Friday, June 07, 2002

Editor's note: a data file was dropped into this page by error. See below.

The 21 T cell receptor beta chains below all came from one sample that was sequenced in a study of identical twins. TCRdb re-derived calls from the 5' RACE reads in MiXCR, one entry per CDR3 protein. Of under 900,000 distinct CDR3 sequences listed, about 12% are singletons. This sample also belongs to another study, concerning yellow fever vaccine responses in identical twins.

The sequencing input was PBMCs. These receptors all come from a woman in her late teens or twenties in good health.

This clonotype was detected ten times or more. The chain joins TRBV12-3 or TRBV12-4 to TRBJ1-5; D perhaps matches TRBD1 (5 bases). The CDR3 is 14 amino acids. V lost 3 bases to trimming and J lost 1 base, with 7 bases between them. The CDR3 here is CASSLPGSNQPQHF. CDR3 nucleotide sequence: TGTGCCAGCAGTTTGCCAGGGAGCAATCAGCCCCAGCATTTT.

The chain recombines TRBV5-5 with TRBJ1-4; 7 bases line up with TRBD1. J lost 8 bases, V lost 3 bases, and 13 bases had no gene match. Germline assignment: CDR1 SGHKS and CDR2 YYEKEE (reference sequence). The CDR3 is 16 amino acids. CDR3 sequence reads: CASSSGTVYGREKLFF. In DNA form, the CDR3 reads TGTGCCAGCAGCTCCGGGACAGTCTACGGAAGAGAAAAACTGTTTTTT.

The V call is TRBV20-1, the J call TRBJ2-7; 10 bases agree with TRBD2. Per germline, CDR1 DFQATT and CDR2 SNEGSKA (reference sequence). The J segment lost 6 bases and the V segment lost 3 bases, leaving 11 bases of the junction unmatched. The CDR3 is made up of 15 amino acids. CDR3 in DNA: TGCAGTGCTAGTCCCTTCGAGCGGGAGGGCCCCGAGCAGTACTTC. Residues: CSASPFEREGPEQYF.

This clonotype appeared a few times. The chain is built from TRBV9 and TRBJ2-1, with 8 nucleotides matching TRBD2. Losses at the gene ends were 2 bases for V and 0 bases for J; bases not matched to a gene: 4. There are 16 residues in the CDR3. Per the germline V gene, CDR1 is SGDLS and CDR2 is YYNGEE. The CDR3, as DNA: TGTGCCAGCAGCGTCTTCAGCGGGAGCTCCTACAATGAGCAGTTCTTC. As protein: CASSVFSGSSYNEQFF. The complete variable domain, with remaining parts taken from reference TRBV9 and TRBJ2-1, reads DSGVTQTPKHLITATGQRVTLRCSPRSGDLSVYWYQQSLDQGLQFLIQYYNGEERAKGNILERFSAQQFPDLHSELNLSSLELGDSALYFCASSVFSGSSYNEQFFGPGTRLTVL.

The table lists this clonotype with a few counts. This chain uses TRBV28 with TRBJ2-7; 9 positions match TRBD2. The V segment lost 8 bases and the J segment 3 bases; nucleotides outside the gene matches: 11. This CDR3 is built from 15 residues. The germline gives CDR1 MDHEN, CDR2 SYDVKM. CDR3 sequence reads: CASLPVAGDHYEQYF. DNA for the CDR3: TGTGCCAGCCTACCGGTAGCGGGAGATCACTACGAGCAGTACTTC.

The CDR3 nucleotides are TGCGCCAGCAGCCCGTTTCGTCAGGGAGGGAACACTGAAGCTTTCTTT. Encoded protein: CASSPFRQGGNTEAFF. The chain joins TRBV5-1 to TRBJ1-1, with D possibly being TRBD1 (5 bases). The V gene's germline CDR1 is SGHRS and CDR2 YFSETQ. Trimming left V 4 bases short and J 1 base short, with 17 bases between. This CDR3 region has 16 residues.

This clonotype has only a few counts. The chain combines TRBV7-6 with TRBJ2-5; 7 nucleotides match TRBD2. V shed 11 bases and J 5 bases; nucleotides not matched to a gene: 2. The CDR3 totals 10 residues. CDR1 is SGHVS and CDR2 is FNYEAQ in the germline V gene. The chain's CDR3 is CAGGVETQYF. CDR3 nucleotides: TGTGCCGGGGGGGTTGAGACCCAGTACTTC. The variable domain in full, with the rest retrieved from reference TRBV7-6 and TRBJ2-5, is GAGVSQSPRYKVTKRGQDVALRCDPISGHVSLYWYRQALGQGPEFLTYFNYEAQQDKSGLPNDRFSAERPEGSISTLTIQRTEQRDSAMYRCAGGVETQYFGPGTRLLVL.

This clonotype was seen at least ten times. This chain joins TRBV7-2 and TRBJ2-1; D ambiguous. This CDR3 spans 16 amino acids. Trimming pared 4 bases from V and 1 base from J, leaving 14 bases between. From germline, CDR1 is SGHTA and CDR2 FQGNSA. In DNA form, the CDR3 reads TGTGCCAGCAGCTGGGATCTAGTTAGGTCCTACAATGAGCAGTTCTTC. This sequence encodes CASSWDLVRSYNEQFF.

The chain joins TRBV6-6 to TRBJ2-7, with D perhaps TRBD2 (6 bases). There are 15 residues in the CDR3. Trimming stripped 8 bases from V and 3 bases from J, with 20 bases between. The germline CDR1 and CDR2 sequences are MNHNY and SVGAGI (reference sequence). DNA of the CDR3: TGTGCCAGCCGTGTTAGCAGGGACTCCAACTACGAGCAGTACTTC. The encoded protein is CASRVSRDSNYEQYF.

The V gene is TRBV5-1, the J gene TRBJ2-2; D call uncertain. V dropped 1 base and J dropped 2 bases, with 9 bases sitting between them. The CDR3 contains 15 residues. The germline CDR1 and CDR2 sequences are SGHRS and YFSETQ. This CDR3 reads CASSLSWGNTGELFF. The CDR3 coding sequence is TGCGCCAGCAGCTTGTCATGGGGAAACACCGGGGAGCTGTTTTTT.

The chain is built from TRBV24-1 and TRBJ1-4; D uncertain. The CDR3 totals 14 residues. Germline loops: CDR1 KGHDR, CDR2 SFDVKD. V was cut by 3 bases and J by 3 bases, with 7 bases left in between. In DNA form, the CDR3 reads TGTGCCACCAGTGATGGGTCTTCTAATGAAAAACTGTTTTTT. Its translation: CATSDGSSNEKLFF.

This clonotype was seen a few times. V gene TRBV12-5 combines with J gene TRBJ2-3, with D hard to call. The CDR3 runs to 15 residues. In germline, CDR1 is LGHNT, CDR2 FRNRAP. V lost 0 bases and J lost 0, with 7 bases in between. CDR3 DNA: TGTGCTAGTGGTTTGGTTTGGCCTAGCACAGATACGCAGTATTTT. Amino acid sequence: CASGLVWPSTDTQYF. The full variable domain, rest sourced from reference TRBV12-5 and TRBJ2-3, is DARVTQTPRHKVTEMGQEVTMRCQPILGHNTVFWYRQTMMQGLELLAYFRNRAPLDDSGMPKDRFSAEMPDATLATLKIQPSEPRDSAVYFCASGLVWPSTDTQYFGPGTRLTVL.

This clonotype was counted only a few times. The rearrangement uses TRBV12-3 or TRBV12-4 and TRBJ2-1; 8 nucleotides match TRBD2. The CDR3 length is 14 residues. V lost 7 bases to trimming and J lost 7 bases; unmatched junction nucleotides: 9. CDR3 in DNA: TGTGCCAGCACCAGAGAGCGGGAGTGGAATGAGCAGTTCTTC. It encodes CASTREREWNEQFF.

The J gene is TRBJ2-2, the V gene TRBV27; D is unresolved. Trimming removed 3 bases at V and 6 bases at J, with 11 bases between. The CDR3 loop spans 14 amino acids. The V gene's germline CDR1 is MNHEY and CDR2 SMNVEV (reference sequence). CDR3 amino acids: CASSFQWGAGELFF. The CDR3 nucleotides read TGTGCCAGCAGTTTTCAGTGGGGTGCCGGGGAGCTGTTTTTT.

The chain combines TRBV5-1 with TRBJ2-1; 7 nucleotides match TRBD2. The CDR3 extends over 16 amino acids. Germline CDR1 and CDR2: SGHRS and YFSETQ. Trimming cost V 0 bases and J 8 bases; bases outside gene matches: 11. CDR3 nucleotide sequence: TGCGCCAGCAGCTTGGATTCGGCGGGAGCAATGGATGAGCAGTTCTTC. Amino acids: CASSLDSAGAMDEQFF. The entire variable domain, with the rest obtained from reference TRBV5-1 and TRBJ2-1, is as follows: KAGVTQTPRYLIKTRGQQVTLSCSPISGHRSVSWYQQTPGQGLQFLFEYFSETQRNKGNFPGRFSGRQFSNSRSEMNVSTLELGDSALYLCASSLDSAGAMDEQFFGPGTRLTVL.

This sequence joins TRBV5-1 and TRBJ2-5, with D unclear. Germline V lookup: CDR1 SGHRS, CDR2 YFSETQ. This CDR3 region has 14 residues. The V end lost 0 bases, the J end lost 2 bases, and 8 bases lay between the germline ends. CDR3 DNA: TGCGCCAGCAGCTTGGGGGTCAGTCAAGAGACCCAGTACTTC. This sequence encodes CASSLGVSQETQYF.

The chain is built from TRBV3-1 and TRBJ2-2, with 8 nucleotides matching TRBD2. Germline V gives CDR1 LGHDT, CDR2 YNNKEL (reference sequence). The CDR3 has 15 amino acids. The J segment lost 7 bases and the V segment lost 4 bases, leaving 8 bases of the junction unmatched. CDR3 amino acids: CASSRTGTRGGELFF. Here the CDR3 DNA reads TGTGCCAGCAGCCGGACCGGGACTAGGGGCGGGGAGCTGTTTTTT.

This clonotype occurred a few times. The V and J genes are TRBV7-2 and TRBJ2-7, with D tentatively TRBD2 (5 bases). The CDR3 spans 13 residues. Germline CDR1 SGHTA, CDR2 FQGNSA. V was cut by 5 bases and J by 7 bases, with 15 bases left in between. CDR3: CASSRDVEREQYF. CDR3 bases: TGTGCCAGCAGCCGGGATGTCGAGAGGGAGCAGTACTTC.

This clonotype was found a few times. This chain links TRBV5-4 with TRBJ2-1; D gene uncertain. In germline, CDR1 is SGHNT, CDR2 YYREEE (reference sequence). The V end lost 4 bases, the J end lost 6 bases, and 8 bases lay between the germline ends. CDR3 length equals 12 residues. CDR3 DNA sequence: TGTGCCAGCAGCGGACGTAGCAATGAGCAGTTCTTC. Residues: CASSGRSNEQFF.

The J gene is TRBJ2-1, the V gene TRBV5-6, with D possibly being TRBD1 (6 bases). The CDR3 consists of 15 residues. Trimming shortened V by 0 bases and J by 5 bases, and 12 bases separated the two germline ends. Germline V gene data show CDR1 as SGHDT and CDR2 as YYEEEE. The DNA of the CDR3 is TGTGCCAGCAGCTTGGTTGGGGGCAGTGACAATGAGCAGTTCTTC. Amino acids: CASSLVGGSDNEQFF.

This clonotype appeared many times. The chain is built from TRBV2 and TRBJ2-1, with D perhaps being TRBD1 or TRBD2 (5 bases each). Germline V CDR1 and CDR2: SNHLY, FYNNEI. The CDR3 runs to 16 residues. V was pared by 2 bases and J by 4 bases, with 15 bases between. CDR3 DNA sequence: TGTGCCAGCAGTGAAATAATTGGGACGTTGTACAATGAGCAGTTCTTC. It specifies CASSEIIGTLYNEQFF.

COLLATERAL DAMAGE: The hostage situation in the Philippines ended horribly, but it ended the right way. It ended horribly because it left two hostages dead and one a widow. But it ended well because it ended with a military assault, not negotiations. Someone once argued, in National Review, I think, that the right way to deal with hostage situations is to treat the hostages as already dead. It's a horrifying thought, condemning fellow countrymen to almost certain death, and I couldn't advocate it if it my loved ones were the hostages. Most people can't approach difficult problems rationally if they're personally and emotionally involved. The government has to act in the best interests of society, and society's interests are served by making hostage-taking a futile, no-return investment. That means denying terrorists what they hope to gain from hostage taking -- publicity, ransom, and government paralysis -- by hunting them down and killing them, even at the risk of killing the hostages. We don't let the risk of collateral damage to the enemy paralyze our military operations. We can't let the risk of collateral damage to our own countrymen paralyze us either.

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